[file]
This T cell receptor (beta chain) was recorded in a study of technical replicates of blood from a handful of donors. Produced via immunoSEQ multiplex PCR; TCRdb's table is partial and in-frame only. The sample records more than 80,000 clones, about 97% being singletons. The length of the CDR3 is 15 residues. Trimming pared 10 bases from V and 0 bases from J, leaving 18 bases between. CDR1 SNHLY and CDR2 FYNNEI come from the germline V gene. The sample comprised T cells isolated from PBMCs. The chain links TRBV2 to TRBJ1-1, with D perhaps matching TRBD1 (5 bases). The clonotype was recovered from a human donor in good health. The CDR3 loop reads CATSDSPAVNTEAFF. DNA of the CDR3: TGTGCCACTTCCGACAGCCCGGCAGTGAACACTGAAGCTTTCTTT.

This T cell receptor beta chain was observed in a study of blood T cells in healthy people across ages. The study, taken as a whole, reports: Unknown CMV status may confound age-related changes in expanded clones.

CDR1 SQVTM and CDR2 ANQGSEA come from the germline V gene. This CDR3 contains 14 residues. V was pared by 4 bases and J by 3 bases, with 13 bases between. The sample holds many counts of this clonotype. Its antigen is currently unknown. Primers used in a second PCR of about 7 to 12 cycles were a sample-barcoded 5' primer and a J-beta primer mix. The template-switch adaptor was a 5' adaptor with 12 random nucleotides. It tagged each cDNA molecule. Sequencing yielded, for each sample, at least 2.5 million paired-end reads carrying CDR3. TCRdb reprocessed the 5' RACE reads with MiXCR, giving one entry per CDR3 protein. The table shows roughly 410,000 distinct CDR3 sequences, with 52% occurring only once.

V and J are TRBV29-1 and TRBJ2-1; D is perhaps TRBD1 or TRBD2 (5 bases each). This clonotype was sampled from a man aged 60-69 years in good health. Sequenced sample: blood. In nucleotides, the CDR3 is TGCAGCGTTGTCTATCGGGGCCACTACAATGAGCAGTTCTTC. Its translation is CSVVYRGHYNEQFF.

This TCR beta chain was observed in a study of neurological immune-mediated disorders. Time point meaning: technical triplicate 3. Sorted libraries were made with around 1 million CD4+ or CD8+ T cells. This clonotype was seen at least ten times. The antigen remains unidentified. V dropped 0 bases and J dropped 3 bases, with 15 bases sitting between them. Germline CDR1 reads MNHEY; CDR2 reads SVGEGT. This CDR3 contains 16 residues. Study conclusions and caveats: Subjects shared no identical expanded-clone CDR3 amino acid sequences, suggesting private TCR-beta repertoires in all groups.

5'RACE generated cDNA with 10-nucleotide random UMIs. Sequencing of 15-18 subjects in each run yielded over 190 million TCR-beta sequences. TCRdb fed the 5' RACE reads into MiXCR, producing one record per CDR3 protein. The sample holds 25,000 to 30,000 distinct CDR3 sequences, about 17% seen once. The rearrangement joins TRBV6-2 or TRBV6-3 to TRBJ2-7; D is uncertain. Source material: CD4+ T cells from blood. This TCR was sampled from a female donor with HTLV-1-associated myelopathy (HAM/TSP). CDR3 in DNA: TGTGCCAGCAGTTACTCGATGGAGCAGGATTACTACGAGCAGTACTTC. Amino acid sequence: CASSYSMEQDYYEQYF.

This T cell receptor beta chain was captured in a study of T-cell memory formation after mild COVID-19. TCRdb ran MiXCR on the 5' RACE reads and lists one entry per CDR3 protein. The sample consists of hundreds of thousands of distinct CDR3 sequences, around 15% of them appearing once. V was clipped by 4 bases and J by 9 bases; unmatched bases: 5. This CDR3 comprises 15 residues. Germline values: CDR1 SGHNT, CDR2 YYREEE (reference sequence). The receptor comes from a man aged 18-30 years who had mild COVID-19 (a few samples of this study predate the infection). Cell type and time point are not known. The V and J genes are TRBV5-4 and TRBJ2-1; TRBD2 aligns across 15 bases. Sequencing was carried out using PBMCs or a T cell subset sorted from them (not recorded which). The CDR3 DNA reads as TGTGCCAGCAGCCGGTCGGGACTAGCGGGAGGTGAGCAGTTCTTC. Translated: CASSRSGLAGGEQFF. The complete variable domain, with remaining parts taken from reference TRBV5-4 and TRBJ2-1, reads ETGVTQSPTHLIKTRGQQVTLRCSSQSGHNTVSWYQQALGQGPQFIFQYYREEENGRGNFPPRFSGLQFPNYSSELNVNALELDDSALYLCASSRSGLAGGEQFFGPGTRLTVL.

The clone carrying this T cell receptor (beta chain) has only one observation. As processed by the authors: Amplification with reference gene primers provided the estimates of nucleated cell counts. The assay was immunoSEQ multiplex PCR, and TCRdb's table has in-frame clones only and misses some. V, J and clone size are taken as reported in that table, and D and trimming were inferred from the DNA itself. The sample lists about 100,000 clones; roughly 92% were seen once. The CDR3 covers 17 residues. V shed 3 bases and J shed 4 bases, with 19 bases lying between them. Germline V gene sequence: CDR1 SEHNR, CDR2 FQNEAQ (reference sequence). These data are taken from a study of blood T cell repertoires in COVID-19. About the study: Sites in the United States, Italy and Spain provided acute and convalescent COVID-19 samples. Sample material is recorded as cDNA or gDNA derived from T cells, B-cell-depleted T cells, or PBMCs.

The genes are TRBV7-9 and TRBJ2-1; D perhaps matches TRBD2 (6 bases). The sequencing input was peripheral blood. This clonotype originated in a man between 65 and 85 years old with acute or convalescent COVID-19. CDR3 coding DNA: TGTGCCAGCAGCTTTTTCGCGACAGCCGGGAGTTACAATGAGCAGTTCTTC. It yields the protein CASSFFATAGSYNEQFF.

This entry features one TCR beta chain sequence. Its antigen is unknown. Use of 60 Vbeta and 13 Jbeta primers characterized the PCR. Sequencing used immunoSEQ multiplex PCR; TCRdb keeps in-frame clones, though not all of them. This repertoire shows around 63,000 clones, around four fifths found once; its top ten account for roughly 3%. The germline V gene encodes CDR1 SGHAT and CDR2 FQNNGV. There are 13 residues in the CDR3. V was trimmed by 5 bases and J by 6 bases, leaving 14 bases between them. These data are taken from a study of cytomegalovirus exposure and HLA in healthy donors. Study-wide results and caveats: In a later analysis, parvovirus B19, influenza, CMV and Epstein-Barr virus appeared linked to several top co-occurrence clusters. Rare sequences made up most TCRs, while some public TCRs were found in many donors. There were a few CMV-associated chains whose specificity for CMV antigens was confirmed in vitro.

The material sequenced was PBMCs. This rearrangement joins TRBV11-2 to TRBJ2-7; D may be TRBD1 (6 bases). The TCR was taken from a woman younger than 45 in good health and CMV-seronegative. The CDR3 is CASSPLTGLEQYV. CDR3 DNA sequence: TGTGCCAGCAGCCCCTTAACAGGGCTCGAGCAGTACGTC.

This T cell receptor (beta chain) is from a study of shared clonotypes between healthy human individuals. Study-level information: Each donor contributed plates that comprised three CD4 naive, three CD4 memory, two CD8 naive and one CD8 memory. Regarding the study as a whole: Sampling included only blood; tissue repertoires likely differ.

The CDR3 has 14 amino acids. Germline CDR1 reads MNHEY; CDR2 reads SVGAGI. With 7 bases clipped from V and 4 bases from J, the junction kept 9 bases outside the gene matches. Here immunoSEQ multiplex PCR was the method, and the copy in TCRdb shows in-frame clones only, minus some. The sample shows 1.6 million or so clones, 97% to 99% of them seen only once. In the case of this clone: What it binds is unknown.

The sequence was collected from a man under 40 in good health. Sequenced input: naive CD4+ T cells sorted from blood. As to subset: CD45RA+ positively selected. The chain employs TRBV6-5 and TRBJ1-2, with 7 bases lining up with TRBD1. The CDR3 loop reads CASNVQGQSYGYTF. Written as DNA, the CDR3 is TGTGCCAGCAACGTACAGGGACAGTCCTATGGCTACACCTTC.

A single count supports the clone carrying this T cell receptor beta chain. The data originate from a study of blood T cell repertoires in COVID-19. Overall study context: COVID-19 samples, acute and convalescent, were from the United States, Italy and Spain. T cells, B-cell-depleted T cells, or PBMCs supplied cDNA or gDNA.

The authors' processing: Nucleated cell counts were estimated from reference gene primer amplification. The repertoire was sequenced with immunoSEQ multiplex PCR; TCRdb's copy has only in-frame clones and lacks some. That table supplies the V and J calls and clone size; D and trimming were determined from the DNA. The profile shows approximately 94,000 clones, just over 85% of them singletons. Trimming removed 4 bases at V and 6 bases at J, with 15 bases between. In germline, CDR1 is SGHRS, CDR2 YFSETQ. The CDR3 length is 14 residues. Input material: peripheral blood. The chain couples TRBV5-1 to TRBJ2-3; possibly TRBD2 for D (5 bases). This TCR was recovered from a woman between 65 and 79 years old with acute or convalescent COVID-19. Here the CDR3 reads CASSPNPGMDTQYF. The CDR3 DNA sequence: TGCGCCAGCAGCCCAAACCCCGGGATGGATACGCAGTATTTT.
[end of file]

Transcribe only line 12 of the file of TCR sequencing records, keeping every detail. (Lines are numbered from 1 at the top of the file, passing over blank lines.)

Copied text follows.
This T cell receptor (beta chain) is from a study of shared clonotypes between healthy human individuals. Study-level information: Each donor contributed plates that comprised three CD4 naive, three CD4 memory, two CD8 naive and one CD8 memory. Regarding the study as a whole: Sampling included only blood; tissue repertoires likely differ.